Close-Up: Live Issue - How to make millions out of selling an agency

Agencies are structuring deals that allow the founding partners to have their cake and eat it, Bob Willott reports.

Already this year, some £300 million-worth of deals have been signed for the sale or buy-out of agencies in the marketing services sector.

There are plenty more in the pipeline. But, curiously, the ways agency founders are structuring deals are no longer limited to the bog-standard down payment for 100 per cent of the business, followed by an "earn-out" geared to the next three to five years' profitability.

Is this the start of a trend? Has the earn-out passed its sell-by date?

And how do these apparently new types of deal affect the loyalty of staff and clients?

When Miles Calcraft Briginshaw Duffy sold to the Canadian Cossette Communication Group for a potential £27 million, only 51 per cent of the shares changed hands - the founders and senior staff kept the rest. When Publicis acquired Freud Communications, it was on the basis that Matthew Freud and his colleagues would hold on to 49.99 per cent of their business, for the time being at least. Similarly, another UK public relations group, Next Fifteen, agreed to buy just 25 per cent of Lexis Public Relations, with the right to acquire the remainder later.

More traditional deals are not dead, though: by contrast, Delaney Lund Knox Warren & Partners was happy to sell 100 per cent of the group to Creston earlier this year for up to £38 million, much of that sum being based on a conventional earn-out arrangement.

Much of the reasoning behind the part-sale approach relates to the ongoing commitment of the founders. It's not just that they think this is a better way to retain the support of staff and clients: in many cases, the founders are not ready to contemplate an outright sale anyway. But the offer of turning some of the agency's value into hard cash can prove hard to resist.

"We weren't actively looking for a buyer, although we always talked to everybody," Jeremy Miles, the MCBD chairman, says. In essence, he explains, the approach came too soon: the MCBD partners were not ready to relinquish complete control of the company yet.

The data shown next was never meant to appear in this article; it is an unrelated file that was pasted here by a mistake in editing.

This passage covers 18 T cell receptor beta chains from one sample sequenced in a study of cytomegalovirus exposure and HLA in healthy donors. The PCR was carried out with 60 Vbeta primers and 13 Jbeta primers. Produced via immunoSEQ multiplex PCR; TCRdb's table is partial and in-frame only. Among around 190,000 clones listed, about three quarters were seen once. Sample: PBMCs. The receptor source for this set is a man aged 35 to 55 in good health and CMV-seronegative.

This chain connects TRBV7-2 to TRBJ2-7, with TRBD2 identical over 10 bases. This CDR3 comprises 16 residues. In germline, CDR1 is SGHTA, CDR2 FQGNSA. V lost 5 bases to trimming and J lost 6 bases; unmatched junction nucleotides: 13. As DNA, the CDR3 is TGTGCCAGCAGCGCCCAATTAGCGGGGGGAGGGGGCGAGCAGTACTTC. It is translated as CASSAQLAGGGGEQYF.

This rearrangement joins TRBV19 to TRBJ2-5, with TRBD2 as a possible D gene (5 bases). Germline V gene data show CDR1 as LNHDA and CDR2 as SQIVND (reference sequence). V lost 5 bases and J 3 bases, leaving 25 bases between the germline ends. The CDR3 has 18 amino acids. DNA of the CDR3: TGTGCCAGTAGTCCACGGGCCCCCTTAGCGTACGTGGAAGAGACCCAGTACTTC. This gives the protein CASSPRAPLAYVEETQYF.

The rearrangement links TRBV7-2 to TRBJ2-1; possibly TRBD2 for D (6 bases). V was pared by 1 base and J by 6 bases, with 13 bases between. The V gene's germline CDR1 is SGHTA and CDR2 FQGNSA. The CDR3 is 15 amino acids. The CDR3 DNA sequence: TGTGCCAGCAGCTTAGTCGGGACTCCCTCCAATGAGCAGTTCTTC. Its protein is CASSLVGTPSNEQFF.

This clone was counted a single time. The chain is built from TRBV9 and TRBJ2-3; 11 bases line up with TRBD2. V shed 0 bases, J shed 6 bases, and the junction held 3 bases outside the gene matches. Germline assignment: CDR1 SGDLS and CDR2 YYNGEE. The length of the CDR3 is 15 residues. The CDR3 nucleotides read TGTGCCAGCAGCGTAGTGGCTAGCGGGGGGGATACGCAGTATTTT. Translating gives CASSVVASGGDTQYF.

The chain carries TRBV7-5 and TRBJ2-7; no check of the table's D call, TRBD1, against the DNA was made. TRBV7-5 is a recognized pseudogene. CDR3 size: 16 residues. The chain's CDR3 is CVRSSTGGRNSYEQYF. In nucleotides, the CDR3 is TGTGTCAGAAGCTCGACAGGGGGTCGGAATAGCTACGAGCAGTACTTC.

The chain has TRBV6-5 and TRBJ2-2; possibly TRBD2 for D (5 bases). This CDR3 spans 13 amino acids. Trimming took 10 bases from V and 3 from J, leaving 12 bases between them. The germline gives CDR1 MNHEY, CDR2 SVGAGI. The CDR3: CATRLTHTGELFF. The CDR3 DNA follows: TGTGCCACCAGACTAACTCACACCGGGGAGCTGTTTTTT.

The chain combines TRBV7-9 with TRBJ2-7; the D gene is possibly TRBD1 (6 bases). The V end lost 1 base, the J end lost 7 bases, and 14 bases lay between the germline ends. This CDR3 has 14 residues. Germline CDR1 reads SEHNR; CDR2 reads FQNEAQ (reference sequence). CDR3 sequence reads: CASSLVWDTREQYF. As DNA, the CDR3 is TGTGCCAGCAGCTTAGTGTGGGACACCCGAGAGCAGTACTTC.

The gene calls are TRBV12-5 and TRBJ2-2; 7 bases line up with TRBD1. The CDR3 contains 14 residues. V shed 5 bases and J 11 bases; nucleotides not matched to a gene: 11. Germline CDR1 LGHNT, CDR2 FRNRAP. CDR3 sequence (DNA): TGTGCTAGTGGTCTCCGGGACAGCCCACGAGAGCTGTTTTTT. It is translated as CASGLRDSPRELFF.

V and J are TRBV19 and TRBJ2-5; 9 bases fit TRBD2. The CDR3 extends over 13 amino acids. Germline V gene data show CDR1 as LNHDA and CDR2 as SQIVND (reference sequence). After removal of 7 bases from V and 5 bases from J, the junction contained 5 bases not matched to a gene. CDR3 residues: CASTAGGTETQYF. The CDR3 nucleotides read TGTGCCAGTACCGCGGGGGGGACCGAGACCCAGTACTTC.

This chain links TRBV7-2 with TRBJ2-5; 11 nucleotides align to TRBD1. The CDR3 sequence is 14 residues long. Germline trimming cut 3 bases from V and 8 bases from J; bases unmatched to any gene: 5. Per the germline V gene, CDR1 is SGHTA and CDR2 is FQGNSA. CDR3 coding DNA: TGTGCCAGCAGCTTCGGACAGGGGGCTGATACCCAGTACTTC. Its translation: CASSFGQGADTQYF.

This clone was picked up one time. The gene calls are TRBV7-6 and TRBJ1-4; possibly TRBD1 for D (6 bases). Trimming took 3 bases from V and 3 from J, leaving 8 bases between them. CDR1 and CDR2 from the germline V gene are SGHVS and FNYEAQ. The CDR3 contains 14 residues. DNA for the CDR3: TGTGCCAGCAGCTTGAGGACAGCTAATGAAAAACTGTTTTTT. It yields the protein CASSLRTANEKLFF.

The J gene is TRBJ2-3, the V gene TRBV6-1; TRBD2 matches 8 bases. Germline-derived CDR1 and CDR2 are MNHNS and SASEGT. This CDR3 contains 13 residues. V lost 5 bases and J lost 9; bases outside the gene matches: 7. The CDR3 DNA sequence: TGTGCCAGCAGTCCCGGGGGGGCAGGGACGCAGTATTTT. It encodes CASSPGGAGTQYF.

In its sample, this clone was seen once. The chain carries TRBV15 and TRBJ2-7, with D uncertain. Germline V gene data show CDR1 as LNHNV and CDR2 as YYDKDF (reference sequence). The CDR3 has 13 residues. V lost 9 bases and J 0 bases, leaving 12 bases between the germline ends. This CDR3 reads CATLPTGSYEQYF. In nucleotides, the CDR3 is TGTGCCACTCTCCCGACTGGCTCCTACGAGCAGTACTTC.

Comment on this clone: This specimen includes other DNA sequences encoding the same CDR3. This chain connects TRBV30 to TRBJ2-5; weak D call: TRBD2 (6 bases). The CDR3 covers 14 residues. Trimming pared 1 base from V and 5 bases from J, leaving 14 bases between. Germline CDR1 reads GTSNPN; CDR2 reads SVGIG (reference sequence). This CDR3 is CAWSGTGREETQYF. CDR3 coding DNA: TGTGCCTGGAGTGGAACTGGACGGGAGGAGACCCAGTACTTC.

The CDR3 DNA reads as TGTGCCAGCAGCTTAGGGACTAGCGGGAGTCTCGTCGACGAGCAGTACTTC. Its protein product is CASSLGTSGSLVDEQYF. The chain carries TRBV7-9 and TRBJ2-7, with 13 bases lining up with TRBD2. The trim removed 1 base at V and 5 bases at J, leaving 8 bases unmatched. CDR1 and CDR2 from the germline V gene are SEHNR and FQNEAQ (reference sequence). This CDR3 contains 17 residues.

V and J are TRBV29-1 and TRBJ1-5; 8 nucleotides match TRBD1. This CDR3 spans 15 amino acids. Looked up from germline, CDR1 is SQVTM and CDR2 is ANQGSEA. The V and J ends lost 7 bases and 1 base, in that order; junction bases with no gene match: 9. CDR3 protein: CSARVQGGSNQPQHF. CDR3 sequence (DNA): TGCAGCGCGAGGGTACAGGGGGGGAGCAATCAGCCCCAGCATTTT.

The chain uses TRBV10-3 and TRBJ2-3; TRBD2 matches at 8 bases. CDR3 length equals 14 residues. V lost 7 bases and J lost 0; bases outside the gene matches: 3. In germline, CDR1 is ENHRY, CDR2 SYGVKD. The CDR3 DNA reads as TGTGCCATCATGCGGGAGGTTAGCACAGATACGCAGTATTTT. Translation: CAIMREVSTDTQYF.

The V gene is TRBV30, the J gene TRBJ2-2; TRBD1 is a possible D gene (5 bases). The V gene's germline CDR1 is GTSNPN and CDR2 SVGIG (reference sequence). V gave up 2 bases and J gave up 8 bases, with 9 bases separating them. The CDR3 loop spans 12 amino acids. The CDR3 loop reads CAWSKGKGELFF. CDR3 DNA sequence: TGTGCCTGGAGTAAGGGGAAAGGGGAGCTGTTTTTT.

Contrast this with the youthful VCCP, which was ready to embrace Chime's offer of up to £30 million for an outright sale, and glue London, which was equally happy to sell out to Aegis.

"The part sale can appeal to those not ready to sell and who see more value growth to come," Jim Surguy, a managing partner of Results Business Consulting, which was involved in both the MCBD deal and in the earlier investment by Hakuhodo in Mustoes, says.

Other than timing, though, what other benefits are there to selling in stages? "This type of deal helps maintain the spirit of entrepreneurial flair while giving both parties a lot more flexibility," Tim Birt, a partner in the law firm Osborne Clarke, observes. "We always want control," Jean Royer, Cossette's chief financial officer, says. "But we also want to allow them to continue to feel they are entrepreneurs."

Miles puts it slightly differently. "There's a massive emotional benefit from retaining some equity," he says. "We still worry about what are the right things for the business."

Therein lies the essential difference between an earn-out deal and a staged sale: the preoccupation of the outright seller is often to maximise personal gain from the earn-out. Those who retain a significant portion of their shareholding are more likely to focus first on what is best for the business.